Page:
VOL. 132 | NO. 114 | Thursday, June 8, 2017
Grizzlies to Hold Tryouts For Entertainment Teams
The Memphis Grizzlies will host open tryouts at Landers Center in Southaven on Sunday, July 9, for the next performers to join their live entertainment teams.
Like the Grizz Girls, the Grizzlies’ live entertainment squads will perform at all Grizzlies home games and represent the team at promotional and community events in Memphis and the surrounding region.
An open casting call is out for performers of all ages and backgrounds for the following groups: Grizzlies Grannies & Grandpas, Grizzline, Blue Bunch and Claw Crew. Also, the Grizzlies are offering preparatory classes in advance of the tryouts.
For more information on classes, tryouts and registration times, visit grizzlies.com.
– Don Wade
Railgarten Could Be Back At Memphis City Council
The Memphis City Council may have more questions about the Railgarten bar/restaurant in Midtown.
The council questioned the development’s addition of intermodal containers and an outside area after the council approved a special use permit earlier this year.
But those questions and concerns appeared to be resolved after the council held a rare evidentiary hearing at its May 23 session and then in effect ratified the earlier decision to grant the special use permit.
But councilman Reid Hedgepeth had the item pulled from the minutes of the May 23 meeting before they were approved at the Tuesday, June 6, council meeting. Hedgepeth said he had new questions about the development that will likely be discussed in council committee sessions later this month.
In other action Tuesday, the council approved $6 million from city reserves requested by Mayor Jim Strickland to pay for storm debris removal, with half going to removing the debris curbside and the other half going to pay for city crews to help residents who aren’t able to get their storm debris curbside.
It also approved $500,000 in capital funding as a last-dollar grant toward the construction of a new indoor pool at the Whitehaven YMCA that the Y is working with Methodist Healthcare to build. Council member Patrice Robinson, who proposed the grant, said the remaining $2 million would be raised by private donors.
The council delayed approval of the Downtown Memphis Commission budget until the Sept. 6 council session. The DMC budget includes no city government funding, but because it is a quasi-government body, the DMC’s budget goes to the council for approval.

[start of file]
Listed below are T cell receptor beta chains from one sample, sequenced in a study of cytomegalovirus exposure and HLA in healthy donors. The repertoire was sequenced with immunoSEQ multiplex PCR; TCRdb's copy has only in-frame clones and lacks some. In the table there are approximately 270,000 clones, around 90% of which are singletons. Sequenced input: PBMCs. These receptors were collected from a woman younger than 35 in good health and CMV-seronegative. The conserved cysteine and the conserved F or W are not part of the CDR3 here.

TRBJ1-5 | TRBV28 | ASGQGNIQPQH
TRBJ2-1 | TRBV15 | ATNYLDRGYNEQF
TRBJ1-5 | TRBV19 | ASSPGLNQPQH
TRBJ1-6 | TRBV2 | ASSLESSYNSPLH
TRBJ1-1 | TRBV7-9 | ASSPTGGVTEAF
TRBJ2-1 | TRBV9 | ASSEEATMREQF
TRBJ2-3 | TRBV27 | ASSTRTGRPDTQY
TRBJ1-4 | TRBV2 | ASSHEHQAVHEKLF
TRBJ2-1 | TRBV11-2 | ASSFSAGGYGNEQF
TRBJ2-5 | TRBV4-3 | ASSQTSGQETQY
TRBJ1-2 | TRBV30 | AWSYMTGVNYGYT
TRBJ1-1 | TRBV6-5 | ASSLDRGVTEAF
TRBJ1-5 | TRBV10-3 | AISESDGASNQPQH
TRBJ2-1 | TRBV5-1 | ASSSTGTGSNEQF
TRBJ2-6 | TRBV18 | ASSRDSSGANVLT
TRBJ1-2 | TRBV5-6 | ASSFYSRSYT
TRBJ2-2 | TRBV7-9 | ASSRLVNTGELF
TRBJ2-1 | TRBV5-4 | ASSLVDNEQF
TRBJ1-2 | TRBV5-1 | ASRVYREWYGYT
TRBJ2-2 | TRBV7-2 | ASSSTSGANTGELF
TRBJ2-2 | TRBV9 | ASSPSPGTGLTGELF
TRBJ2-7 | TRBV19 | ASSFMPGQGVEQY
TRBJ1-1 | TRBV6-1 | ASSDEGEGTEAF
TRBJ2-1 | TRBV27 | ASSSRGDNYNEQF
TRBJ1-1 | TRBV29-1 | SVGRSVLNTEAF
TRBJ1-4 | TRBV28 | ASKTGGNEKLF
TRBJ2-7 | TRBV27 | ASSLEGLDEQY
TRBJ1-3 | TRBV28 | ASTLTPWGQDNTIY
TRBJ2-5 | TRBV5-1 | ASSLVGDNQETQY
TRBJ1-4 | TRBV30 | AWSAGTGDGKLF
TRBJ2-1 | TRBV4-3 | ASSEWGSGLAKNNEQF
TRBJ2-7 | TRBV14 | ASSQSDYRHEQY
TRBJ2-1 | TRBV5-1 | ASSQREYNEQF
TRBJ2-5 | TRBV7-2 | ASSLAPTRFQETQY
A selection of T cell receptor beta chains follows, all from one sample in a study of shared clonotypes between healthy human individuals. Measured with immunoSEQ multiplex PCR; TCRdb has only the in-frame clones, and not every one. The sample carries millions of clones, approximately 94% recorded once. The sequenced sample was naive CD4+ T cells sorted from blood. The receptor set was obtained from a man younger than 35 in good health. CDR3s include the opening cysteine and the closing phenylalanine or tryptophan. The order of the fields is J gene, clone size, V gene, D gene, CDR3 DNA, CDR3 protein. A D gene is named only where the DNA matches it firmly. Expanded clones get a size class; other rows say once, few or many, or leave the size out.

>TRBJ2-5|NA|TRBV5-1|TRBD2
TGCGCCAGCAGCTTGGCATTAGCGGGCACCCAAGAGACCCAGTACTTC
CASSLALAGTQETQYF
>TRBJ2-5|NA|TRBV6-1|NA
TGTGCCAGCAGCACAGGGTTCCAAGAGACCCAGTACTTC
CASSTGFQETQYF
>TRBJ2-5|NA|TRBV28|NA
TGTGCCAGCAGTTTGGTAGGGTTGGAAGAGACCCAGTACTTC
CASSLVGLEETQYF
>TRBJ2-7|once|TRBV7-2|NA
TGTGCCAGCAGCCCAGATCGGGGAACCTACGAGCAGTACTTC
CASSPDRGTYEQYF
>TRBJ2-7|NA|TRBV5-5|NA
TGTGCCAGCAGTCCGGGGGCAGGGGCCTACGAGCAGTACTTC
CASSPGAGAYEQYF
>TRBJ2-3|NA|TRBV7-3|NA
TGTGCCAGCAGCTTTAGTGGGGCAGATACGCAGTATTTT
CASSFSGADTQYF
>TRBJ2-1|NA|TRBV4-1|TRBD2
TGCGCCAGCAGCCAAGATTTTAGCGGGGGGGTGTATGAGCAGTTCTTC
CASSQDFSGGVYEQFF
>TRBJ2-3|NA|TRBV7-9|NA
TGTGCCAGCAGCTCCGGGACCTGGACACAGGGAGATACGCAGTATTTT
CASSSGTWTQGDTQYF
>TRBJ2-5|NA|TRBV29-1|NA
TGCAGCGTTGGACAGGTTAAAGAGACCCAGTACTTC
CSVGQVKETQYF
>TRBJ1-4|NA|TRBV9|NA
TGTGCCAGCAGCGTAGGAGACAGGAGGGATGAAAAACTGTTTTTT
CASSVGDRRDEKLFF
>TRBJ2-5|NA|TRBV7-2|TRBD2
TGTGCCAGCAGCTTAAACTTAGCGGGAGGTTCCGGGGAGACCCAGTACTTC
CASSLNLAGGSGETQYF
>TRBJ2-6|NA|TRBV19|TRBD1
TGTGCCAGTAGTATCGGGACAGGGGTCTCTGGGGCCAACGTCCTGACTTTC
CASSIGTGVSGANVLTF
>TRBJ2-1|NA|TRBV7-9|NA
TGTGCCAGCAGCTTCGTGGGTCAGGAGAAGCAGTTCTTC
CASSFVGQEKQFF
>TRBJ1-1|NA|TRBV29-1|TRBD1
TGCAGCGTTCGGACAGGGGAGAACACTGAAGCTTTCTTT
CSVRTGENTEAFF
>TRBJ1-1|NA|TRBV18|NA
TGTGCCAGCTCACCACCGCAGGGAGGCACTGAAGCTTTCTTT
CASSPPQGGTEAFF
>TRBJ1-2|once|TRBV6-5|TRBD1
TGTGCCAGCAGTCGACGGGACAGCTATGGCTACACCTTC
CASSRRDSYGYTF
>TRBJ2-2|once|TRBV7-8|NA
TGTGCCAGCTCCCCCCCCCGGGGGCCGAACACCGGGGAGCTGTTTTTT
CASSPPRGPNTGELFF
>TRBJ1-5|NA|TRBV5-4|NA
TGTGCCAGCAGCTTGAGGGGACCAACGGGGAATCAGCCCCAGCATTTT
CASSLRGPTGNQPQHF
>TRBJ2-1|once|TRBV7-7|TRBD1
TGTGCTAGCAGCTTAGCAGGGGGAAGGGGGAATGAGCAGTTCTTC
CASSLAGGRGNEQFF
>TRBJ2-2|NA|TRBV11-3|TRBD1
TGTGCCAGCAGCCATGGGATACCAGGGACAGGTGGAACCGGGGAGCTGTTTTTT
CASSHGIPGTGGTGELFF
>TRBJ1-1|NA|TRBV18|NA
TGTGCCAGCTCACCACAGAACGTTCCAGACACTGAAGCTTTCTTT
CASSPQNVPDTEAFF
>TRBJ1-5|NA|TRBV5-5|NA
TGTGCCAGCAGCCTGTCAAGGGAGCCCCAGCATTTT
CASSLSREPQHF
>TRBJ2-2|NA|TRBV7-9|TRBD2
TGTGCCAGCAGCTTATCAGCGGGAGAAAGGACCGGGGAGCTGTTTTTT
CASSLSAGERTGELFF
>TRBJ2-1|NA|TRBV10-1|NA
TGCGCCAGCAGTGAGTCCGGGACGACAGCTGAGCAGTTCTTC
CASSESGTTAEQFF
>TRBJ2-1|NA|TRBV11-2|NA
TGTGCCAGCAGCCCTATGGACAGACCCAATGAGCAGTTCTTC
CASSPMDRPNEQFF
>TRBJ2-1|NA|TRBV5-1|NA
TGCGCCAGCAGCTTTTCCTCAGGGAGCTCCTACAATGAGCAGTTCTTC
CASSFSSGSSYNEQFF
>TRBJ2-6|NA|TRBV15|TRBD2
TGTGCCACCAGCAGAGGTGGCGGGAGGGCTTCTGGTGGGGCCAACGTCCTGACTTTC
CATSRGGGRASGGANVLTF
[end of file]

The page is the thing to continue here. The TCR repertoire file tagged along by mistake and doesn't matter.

Council chairman Berlin Boyd said he has questions about how the DMC uses the money from assessments of businesses in the Downtown district it covers.
“I think you guys will be fine,” he told DMC president Terence Patterson of the delay. “You are a subsidiary of the city. I don’t think we put you guys in place to make money. Your salaries are pretty high over there as well.”
The council also delayed final approval of ordinances raising storm water and sanitary sewer fees.
And the council delayed for two weeks a final vote on a freeze in the city’s deferred retirement option program called for by the administration to retain police officers who are otherwise set to retire.
The police and fire unions oppose the freeze, which would be the third one in the last two years.
– Bill Dries
Huey’s Makes Donation To Millington Crisis Center
Huey’s has made a $5,000 donation to the Millington Crisis Center.
The donation was collected from the guests, friends and families at three soft opening parties prior to the grand opening of Huey’s ninth location in Millington.
Guests were asked to make a monetary donation to the Millington Crisis Center in lieu of paying for their meal and drinks. Along with the guests’ donations, Huey’s contributed a percentage of drink sales from products donated by AS Barboro Inc., Eagle Distributing Co., West TN Crown Distributing Co., Delta Wholesale and High Cotton Brewing Co.
The Millington Crisis Center coordinates assistance through donations and community resources to families in need from crisis situations.
– Andy Meek
100 North Main Foreclosure Auction Delayed Again
A scheduled foreclosure auction of the 100 North Main building on the steps of the Judge D’Army Bailey County Courthouse was delayed again Wednesday, June 7.
The tallest building in the city of Memphis has been scheduled for a foreclosure auction eight times since IMH Memphis LLC bought the 37-story tall building in August 2015 from One Hundred North Main LLC, the company owned by Yitzchok “Isaac” Thomas. Thomas had purchased the building in 2013 with plans for multiuse development that never got beyond renderings.
In recent weeks new plywood barriers have gone up across ground-floor windows of the 37-story tall skyscraper built in 1965 as office space with a revolving restaurant on top.
The next foreclosure auction on the courthouse steps, in the shadow of the 100 North Main building, is scheduled for July 12 at noon.
– Bill Dries